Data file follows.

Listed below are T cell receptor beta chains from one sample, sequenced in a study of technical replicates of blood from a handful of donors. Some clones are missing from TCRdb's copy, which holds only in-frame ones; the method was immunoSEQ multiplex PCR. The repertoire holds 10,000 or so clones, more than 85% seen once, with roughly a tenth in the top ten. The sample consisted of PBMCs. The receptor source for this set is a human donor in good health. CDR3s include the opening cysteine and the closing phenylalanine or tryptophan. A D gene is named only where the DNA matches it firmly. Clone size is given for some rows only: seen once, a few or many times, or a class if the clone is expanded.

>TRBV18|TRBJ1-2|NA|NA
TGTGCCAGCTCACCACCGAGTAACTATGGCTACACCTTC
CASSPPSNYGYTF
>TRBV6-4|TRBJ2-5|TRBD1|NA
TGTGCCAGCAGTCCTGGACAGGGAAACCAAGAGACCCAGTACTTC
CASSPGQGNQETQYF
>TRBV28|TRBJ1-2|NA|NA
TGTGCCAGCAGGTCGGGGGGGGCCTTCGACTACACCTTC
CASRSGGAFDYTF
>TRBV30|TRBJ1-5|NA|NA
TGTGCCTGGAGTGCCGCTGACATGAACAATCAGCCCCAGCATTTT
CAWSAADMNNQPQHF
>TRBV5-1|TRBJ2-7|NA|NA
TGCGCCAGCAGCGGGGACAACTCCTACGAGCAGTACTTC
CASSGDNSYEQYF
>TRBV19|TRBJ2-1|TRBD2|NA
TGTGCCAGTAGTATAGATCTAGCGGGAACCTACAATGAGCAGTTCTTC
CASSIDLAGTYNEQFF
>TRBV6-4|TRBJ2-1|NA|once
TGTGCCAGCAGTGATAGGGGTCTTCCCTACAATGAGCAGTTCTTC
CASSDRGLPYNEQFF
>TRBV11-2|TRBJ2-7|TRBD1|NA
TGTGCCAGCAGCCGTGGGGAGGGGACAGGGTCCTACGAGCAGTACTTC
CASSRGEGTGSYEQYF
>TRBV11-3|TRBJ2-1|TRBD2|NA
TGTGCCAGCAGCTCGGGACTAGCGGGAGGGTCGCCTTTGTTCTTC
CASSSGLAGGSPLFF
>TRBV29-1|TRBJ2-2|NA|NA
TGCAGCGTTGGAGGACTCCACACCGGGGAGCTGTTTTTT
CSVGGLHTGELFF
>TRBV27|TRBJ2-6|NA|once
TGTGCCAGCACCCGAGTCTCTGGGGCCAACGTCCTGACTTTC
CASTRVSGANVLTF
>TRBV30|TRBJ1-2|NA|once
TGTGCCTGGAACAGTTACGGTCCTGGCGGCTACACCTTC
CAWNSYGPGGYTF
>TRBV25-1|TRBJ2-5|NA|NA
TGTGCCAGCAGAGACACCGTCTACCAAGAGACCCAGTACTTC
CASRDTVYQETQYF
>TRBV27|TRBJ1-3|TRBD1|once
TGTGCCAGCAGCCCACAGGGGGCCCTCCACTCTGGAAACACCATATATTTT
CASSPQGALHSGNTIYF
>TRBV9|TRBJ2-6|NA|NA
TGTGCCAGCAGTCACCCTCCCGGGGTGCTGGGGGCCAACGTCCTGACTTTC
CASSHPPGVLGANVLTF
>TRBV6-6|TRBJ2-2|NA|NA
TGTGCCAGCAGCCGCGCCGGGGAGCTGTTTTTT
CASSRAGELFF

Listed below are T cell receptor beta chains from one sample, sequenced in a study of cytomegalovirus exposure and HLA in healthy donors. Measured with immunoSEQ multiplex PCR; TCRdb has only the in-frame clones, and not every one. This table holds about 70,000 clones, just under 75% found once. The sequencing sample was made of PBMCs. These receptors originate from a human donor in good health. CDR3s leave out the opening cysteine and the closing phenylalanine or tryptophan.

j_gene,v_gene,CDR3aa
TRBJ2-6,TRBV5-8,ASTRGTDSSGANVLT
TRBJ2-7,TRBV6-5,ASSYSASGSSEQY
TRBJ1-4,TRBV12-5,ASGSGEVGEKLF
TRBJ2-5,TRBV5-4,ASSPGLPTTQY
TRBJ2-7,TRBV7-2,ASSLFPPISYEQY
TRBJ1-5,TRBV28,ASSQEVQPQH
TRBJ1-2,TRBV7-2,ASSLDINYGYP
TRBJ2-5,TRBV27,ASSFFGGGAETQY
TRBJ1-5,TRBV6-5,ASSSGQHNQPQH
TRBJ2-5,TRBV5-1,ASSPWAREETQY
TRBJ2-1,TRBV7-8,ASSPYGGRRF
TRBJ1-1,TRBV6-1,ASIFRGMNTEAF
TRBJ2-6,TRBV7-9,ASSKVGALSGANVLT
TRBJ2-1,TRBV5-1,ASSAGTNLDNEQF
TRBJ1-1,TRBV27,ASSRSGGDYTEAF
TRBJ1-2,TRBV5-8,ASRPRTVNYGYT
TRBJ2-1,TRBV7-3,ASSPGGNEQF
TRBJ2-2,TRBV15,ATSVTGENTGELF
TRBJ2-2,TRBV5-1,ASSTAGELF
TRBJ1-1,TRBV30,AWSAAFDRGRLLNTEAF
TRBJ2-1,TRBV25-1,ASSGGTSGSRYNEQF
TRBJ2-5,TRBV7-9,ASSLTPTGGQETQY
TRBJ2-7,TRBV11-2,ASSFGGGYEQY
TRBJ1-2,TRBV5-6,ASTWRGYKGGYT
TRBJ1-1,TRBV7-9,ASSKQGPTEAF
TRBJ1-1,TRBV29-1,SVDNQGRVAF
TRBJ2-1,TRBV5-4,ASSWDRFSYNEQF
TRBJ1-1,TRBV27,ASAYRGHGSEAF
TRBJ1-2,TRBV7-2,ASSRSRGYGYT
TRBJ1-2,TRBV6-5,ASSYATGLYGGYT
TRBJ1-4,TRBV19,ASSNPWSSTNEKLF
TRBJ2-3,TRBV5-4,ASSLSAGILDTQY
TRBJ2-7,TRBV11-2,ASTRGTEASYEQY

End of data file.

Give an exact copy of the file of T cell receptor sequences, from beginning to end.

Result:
Listed below are T cell receptor beta chains from one sample, sequenced in a study of technical replicates of blood from a handful of donors. Some clones are missing from TCRdb's copy, which holds only in-frame ones; the method was immunoSEQ multiplex PCR. The repertoire holds 10,000 or so clones, more than 85% seen once, with roughly a tenth in the top ten. The sample consisted of PBMCs. The receptor source for this set is a human donor in good health. CDR3s include the opening cysteine and the closing phenylalanine or tryptophan. A D gene is named only where the DNA matches it firmly. Clone size is given for some rows only: seen once, a few or many times, or a class if the clone is expanded.

>TRBV18|TRBJ1-2|NA|NA
TGTGCCAGCTCACCACCGAGTAACTATGGCTACACCTTC
CASSPPSNYGYTF
>TRBV6-4|TRBJ2-5|TRBD1|NA
TGTGCCAGCAGTCCTGGACAGGGAAACCAAGAGACCCAGTACTTC
CASSPGQGNQETQYF
>TRBV28|TRBJ1-2|NA|NA
TGTGCCAGCAGGTCGGGGGGGGCCTTCGACTACACCTTC
CASRSGGAFDYTF
>TRBV30|TRBJ1-5|NA|NA
TGTGCCTGGAGTGCCGCTGACATGAACAATCAGCCCCAGCATTTT
CAWSAADMNNQPQHF
>TRBV5-1|TRBJ2-7|NA|NA
TGCGCCAGCAGCGGGGACAACTCCTACGAGCAGTACTTC
CASSGDNSYEQYF
>TRBV19|TRBJ2-1|TRBD2|NA
TGTGCCAGTAGTATAGATCTAGCGGGAACCTACAATGAGCAGTTCTTC
CASSIDLAGTYNEQFF
>TRBV6-4|TRBJ2-1|NA|once
TGTGCCAGCAGTGATAGGGGTCTTCCCTACAATGAGCAGTTCTTC
CASSDRGLPYNEQFF
>TRBV11-2|TRBJ2-7|TRBD1|NA
TGTGCCAGCAGCCGTGGGGAGGGGACAGGGTCCTACGAGCAGTACTTC
CASSRGEGTGSYEQYF
>TRBV11-3|TRBJ2-1|TRBD2|NA
TGTGCCAGCAGCTCGGGACTAGCGGGAGGGTCGCCTTTGTTCTTC
CASSSGLAGGSPLFF
>TRBV29-1|TRBJ2-2|NA|NA
TGCAGCGTTGGAGGACTCCACACCGGGGAGCTGTTTTTT
CSVGGLHTGELFF
>TRBV27|TRBJ2-6|NA|once
TGTGCCAGCACCCGAGTCTCTGGGGCCAACGTCCTGACTTTC
CASTRVSGANVLTF
>TRBV30|TRBJ1-2|NA|once
TGTGCCTGGAACAGTTACGGTCCTGGCGGCTACACCTTC
CAWNSYGPGGYTF
>TRBV25-1|TRBJ2-5|NA|NA
TGTGCCAGCAGAGACACCGTCTACCAAGAGACCCAGTACTTC
CASRDTVYQETQYF
>TRBV27|TRBJ1-3|TRBD1|once
TGTGCCAGCAGCCCACAGGGGGCCCTCCACTCTGGAAACACCATATATTTT
CASSPQGALHSGNTIYF
>TRBV9|TRBJ2-6|NA|NA
TGTGCCAGCAGTCACCCTCCCGGGGTGCTGGGGGCCAACGTCCTGACTTTC
CASSHPPGVLGANVLTF
>TRBV6-6|TRBJ2-2|NA|NA
TGTGCCAGCAGCCGCGCCGGGGAGCTGTTTTTT
CASSRAGELFF

Listed below are T cell receptor beta chains from one sample, sequenced in a study of cytomegalovirus exposure and HLA in healthy donors. Measured with immunoSEQ multiplex PCR; TCRdb has only the in-frame clones, and not every one. This table holds about 70,000 clones, just under 75% found once. The sequencing sample was made of PBMCs. These receptors originate from a human donor in good health. CDR3s leave out the opening cysteine and the closing phenylalanine or tryptophan.

j_gene,v_gene,CDR3aa
TRBJ2-6,TRBV5-8,ASTRGTDSSGANVLT
TRBJ2-7,TRBV6-5,ASSYSASGSSEQY
TRBJ1-4,TRBV12-5,ASGSGEVGEKLF
TRBJ2-5,TRBV5-4,ASSPGLPTTQY
TRBJ2-7,TRBV7-2,ASSLFPPISYEQY
TRBJ1-5,TRBV28,ASSQEVQPQH
TRBJ1-2,TRBV7-2,ASSLDINYGYP
TRBJ2-5,TRBV27,ASSFFGGGAETQY
TRBJ1-5,TRBV6-5,ASSSGQHNQPQH
TRBJ2-5,TRBV5-1,ASSPWAREETQY
TRBJ2-1,TRBV7-8,ASSPYGGRRF
TRBJ1-1,TRBV6-1,ASIFRGMNTEAF
TRBJ2-6,TRBV7-9,ASSKVGALSGANVLT
TRBJ2-1,TRBV5-1,ASSAGTNLDNEQF
TRBJ1-1,TRBV27,ASSRSGGDYTEAF
TRBJ1-2,TRBV5-8,ASRPRTVNYGYT
TRBJ2-1,TRBV7-3,ASSPGGNEQF
TRBJ2-2,TRBV15,ATSVTGENTGELF
TRBJ2-2,TRBV5-1,ASSTAGELF
TRBJ1-1,TRBV30,AWSAAFDRGRLLNTEAF
TRBJ2-1,TRBV25-1,ASSGGTSGSRYNEQF
TRBJ2-5,TRBV7-9,ASSLTPTGGQETQY
TRBJ2-7,TRBV11-2,ASSFGGGYEQY
TRBJ1-2,TRBV5-6,ASTWRGYKGGYT
TRBJ1-1,TRBV7-9,ASSKQGPTEAF
TRBJ1-1,TRBV29-1,SVDNQGRVAF
TRBJ2-1,TRBV5-4,ASSWDRFSYNEQF
TRBJ1-1,TRBV27,ASAYRGHGSEAF
TRBJ1-2,TRBV7-2,ASSRSRGYGYT
TRBJ1-2,TRBV6-5,ASSYATGLYGGYT
TRBJ1-4,TRBV19,ASSNPWSSTNEKLF
TRBJ2-3,TRBV5-4,ASSLSAGILDTQY
TRBJ2-7,TRBV11-2,ASTRGTEASYEQY